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Altoids Tin 1/8" Stereo Mixer using a 3.5mm 4 pole conductor (mic + audio)? Answered

Hey have been thinking on how to modify https://www.instructables.com/id/Altoids-Tin-18-Stereo-Mixer/ to accept a 3.5mm 4 pole conductor as the output while splitting the mic to the inputs. This is going to be something like the Iphone ear buds with built in mic. I just got a pair of amplified 4 pole headphones with mic that I want to use for everything.  Here is my wish list:

3 - 4 pole Audio in (iphone, macbook, ...)
1 - 3 pole Audio in from computer
1 - Mic in from computer
1 - RJ10 (so I can use my headset with my cisco phone)

The audio mixing is basically the same as Rich's write up. But im not sure if I can just split the mic to everything. If I am sacrificing mic volume by splitting to every input I could limit it to the CPU mic and the RJ10.. the ones i really want.

Please let me know any ideas or advice you have.

Here is my purposed schematic:


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6 years ago

I would be really curious to know if anything ever came of this idea -- I have been searching high and low for a mixer that would enable me to use a single headset with my PC, laptop, desk phone, and smartphone simultaneously. No such product seems to exist, but this schematic pretty much nails it.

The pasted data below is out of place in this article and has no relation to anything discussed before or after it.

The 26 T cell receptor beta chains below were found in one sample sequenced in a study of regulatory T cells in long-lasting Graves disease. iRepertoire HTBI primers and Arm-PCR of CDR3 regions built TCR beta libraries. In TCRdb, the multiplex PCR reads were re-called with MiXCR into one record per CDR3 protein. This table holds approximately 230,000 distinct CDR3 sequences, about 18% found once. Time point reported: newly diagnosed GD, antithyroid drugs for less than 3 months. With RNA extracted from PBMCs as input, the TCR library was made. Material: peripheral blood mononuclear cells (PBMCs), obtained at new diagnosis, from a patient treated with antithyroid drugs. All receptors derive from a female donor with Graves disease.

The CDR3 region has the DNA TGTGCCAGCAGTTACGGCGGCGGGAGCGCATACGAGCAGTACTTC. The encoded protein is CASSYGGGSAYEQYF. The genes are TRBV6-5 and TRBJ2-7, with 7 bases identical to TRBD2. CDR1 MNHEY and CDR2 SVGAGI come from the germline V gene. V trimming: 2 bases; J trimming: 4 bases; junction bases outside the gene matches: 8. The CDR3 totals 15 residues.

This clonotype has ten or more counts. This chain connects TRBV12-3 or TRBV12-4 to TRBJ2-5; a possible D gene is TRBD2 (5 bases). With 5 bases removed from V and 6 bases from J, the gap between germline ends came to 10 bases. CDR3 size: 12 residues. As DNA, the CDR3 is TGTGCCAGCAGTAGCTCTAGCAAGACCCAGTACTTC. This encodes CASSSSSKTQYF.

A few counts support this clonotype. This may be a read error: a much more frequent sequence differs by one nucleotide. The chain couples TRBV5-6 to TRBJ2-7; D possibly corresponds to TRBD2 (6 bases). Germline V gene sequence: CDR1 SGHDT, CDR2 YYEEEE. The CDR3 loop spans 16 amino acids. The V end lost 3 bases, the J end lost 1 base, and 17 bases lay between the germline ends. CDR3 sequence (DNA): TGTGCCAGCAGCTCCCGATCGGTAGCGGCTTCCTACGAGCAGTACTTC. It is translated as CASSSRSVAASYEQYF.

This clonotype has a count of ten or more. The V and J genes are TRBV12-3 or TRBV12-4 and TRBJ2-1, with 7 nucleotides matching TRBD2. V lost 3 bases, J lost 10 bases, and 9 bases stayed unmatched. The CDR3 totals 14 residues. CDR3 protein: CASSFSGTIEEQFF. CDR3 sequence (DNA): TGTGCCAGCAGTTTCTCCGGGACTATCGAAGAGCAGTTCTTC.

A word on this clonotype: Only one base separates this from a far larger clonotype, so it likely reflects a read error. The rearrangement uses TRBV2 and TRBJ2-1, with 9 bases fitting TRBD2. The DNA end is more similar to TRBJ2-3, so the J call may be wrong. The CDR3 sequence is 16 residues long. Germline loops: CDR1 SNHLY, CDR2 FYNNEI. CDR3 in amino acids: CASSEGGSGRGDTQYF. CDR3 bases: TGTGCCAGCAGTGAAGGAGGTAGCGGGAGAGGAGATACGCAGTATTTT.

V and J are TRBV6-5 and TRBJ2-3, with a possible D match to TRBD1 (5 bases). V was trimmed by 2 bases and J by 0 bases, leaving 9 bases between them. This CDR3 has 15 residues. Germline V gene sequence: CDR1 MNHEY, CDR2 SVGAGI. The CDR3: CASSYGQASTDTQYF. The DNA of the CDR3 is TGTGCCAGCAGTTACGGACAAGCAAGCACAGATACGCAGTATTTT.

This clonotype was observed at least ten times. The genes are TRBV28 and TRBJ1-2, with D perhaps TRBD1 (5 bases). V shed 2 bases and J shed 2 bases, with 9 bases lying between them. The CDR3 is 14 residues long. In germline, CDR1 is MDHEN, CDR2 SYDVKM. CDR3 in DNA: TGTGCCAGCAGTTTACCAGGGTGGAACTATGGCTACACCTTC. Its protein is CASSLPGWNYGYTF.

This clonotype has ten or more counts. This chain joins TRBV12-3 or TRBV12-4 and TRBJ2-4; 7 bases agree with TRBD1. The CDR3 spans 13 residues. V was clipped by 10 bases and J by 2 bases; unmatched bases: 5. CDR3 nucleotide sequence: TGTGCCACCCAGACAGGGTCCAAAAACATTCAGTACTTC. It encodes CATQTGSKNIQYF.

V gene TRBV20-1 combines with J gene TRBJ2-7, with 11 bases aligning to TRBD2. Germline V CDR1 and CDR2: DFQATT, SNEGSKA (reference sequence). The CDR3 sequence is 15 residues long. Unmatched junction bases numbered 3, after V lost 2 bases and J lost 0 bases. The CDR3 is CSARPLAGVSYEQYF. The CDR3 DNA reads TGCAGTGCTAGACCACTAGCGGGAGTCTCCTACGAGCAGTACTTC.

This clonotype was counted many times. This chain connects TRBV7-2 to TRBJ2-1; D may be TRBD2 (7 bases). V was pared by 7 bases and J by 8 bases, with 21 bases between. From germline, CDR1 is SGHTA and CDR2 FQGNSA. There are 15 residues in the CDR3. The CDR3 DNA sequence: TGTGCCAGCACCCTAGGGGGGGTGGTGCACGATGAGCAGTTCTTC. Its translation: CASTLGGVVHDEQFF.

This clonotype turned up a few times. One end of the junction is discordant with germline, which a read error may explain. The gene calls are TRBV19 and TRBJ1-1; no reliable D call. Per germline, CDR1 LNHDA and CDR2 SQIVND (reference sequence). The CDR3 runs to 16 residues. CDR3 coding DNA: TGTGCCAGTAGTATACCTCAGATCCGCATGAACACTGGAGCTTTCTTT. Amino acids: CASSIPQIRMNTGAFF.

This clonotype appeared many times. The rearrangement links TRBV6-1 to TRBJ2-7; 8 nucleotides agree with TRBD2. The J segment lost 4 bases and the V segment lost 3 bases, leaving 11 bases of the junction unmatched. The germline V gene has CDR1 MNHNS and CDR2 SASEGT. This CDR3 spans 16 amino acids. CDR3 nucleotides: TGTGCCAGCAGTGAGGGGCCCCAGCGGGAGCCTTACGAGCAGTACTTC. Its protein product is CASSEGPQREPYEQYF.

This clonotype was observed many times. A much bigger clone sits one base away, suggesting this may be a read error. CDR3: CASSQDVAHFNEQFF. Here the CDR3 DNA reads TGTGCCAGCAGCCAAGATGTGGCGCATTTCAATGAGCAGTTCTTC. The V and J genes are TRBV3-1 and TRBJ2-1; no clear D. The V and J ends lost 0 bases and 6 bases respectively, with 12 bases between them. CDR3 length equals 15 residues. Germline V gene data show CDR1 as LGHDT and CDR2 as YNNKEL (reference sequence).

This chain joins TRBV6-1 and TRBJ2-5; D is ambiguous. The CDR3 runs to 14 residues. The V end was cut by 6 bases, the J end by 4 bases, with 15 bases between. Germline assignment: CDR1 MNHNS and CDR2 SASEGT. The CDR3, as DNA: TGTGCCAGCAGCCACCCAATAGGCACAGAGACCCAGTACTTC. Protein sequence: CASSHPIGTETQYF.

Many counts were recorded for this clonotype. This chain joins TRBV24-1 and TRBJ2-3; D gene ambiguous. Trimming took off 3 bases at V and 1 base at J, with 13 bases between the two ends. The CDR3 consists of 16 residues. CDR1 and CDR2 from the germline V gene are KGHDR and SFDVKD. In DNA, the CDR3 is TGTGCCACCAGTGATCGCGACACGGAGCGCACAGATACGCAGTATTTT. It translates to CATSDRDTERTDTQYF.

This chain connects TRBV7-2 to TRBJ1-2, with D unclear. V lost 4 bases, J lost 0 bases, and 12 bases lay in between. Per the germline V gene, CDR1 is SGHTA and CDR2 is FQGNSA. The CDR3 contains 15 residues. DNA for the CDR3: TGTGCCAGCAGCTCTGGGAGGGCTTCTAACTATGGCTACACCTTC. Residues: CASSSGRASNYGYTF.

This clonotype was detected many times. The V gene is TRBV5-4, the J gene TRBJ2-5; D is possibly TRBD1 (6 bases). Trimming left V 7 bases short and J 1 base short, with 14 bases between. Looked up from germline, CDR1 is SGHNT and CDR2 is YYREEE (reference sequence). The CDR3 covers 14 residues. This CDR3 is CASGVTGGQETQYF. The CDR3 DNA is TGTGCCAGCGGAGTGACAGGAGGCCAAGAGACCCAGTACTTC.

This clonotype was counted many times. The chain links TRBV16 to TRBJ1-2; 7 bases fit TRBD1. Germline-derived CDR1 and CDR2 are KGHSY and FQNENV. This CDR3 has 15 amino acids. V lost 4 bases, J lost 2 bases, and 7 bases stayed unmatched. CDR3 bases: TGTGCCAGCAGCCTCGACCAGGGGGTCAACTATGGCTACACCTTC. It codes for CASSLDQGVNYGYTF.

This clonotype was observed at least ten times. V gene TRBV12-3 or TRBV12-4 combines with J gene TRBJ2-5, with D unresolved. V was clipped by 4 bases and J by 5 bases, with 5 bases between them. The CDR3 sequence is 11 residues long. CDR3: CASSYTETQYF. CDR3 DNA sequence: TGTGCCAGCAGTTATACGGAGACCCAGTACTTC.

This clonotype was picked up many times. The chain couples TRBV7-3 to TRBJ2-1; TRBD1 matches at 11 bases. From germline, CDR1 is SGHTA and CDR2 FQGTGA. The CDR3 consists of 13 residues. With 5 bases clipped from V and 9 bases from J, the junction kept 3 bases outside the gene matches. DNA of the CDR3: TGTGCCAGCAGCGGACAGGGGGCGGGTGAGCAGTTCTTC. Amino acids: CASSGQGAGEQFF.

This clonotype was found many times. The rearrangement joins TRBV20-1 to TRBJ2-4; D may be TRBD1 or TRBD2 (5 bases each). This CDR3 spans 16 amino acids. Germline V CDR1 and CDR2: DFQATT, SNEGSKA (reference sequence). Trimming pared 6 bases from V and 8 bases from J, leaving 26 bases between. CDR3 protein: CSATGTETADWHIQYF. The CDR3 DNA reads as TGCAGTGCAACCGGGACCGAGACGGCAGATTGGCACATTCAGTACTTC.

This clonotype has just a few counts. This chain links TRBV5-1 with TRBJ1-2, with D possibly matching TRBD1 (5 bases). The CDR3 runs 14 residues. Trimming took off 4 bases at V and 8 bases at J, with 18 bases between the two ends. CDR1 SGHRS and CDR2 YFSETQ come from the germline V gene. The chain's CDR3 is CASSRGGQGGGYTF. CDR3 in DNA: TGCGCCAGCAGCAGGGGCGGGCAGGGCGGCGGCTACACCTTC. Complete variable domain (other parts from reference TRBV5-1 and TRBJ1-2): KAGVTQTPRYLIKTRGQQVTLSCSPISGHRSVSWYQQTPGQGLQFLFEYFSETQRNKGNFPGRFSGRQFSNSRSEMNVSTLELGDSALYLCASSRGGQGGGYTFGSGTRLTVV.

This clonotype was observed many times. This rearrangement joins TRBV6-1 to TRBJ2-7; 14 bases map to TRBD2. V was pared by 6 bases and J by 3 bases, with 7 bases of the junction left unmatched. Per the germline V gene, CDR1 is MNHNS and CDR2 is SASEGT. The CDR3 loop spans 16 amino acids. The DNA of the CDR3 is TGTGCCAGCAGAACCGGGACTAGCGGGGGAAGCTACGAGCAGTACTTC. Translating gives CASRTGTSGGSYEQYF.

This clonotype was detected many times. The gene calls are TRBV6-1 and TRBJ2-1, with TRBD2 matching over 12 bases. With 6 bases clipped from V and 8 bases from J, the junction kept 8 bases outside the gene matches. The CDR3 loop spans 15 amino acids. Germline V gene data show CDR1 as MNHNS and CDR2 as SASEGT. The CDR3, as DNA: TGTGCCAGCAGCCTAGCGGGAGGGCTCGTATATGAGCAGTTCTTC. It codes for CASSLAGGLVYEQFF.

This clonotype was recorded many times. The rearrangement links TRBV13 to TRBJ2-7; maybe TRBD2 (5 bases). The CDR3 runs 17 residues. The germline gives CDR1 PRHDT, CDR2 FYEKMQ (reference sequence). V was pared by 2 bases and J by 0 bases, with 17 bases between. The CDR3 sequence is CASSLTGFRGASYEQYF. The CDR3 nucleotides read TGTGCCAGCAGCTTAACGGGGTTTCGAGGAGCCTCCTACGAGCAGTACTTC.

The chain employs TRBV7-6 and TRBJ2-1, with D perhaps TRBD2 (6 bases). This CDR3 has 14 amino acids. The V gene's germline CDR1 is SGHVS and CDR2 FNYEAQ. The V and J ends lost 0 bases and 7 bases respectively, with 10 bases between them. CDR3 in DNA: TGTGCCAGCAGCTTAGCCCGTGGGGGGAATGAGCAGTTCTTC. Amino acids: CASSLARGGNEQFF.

8 years ago


The biggest concern I see is bias voltage(s) for the electret condenser mics (ECM). Two possible problems:

1) the PC mic requires bias voltage on the connector ring to operate, so as wired you might not get any output. You might be OK because one (or more)  of the 4-pole inputs will supply bias voltage, you'll just have to try it. The standard bias voltage for PC sound cards is 5vdc, but ECMs can usually run on 1.5-12vdc without problems.

2) Each of the 4-pole (TRRS) inputs is supplying a bias voltage (output) on its mic input to power an ECM in a headset. You're tying them all directly together, which might work, or it might do something bad or unexpected.

The bias voltage supplied by different devices can vary. I don't think it would necessarily damage anything (shorting it to ground is how some phones signal the answer/call control) but tying different voltage levels together from a random assortment of devices is unpredictable at best.

To address this you could choose 1 input to be the bias provider for everyone and use a DC blocking cap for all the other mic signals. Or you could block the DC on all and use 1 or 2 AAA batteries to supply your own bias voltage. Or you could just try it and be aware that some odd behavior (or slim chance of damage) might show up by directly tying the mic inputs together.

HTH & good luck with your project,